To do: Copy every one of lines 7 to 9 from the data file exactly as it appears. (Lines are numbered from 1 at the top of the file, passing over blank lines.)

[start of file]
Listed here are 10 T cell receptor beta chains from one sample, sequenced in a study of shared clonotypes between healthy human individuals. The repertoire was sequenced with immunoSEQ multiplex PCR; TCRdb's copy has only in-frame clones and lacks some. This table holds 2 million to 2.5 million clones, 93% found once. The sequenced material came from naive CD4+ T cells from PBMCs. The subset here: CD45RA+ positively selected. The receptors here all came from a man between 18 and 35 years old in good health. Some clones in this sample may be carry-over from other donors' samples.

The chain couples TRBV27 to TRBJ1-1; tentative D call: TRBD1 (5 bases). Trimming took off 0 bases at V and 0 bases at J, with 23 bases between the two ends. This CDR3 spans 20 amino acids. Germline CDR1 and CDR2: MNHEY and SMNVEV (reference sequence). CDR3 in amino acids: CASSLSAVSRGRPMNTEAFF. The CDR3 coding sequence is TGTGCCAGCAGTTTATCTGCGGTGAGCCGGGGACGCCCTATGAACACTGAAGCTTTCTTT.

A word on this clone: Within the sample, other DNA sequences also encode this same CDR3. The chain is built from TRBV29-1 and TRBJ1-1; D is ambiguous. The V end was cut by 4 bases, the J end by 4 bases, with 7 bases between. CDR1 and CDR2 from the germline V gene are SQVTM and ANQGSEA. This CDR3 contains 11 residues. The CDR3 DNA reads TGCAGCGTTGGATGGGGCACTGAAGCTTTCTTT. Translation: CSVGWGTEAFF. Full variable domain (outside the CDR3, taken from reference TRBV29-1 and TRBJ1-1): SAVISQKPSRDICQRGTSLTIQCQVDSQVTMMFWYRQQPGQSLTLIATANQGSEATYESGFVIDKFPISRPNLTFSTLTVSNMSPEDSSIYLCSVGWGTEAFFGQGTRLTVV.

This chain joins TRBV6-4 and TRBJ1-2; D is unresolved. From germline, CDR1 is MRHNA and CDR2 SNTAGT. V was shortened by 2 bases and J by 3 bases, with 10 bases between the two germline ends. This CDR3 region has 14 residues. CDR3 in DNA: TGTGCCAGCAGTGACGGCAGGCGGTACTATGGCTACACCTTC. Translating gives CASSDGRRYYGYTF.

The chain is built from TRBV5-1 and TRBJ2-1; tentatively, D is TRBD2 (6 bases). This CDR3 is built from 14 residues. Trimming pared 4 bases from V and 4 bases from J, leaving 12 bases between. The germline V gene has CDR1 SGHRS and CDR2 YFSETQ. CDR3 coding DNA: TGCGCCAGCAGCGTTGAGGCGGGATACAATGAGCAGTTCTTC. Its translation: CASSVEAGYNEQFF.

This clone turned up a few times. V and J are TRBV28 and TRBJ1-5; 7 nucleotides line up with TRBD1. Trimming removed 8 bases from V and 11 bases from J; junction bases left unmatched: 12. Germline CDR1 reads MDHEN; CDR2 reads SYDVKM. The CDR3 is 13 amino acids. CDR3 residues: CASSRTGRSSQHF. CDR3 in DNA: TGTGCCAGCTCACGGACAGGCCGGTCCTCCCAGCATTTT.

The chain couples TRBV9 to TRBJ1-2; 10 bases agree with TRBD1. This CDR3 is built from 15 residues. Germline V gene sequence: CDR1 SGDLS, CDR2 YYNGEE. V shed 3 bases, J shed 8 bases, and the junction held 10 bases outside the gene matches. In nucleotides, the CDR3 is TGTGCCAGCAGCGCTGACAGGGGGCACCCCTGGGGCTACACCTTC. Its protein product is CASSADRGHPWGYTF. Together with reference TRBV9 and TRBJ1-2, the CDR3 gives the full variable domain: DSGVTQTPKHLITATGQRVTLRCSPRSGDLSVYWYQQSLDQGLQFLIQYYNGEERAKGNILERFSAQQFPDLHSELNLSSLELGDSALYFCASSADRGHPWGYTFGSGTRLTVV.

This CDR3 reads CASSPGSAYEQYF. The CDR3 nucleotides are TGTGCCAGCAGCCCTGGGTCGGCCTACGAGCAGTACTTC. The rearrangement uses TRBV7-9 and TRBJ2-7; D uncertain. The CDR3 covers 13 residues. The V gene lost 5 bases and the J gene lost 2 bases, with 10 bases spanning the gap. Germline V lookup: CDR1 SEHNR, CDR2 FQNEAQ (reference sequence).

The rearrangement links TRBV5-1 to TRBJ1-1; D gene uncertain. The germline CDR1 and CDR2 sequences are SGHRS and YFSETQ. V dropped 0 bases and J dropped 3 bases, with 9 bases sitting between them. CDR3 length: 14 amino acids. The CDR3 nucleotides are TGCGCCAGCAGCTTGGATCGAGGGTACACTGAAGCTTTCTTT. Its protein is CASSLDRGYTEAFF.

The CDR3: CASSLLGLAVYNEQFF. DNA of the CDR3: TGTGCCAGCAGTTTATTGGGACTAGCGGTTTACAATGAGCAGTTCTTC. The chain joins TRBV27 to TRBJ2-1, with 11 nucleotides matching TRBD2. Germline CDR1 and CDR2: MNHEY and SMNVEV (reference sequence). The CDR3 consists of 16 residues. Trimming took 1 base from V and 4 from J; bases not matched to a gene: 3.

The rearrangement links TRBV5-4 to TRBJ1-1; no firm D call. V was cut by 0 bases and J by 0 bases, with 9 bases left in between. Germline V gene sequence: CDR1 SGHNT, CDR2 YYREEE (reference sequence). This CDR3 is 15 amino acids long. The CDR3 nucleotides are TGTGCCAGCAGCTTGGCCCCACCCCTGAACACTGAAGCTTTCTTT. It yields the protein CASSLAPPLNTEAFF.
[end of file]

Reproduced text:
The chain couples TRBV9 to TRBJ1-2; 10 bases agree with TRBD1. This CDR3 is built from 15 residues. Germline V gene sequence: CDR1 SGDLS, CDR2 YYNGEE. V shed 3 bases, J shed 8 bases, and the junction held 10 bases outside the gene matches. In nucleotides, the CDR3 is TGTGCCAGCAGCGCTGACAGGGGGCACCCCTGGGGCTACACCTTC. Its protein product is CASSADRGHPWGYTF. Together with reference TRBV9 and TRBJ1-2, the CDR3 gives the full variable domain: DSGVTQTPKHLITATGQRVTLRCSPRSGDLSVYWYQQSLDQGLQFLIQYYNGEERAKGNILERFSAQQFPDLHSELNLSSLELGDSALYFCASSADRGHPWGYTFGSGTRLTVV.

This CDR3 reads CASSPGSAYEQYF. The CDR3 nucleotides are TGTGCCAGCAGCCCTGGGTCGGCCTACGAGCAGTACTTC. The rearrangement uses TRBV7-9 and TRBJ2-7; D uncertain. The CDR3 covers 13 residues. The V gene lost 5 bases and the J gene lost 2 bases, with 10 bases spanning the gap. Germline V lookup: CDR1 SEHNR, CDR2 FQNEAQ (reference sequence).

The rearrangement links TRBV5-1 to TRBJ1-1; D gene uncertain. The germline CDR1 and CDR2 sequences are SGHRS and YFSETQ. V dropped 0 bases and J dropped 3 bases, with 9 bases sitting between them. CDR3 length: 14 amino acids. The CDR3 nucleotides are TGCGCCAGCAGCTTGGATCGAGGGTACACTGAAGCTTTCTTT. Its protein is CASSLDRGYTEAFF.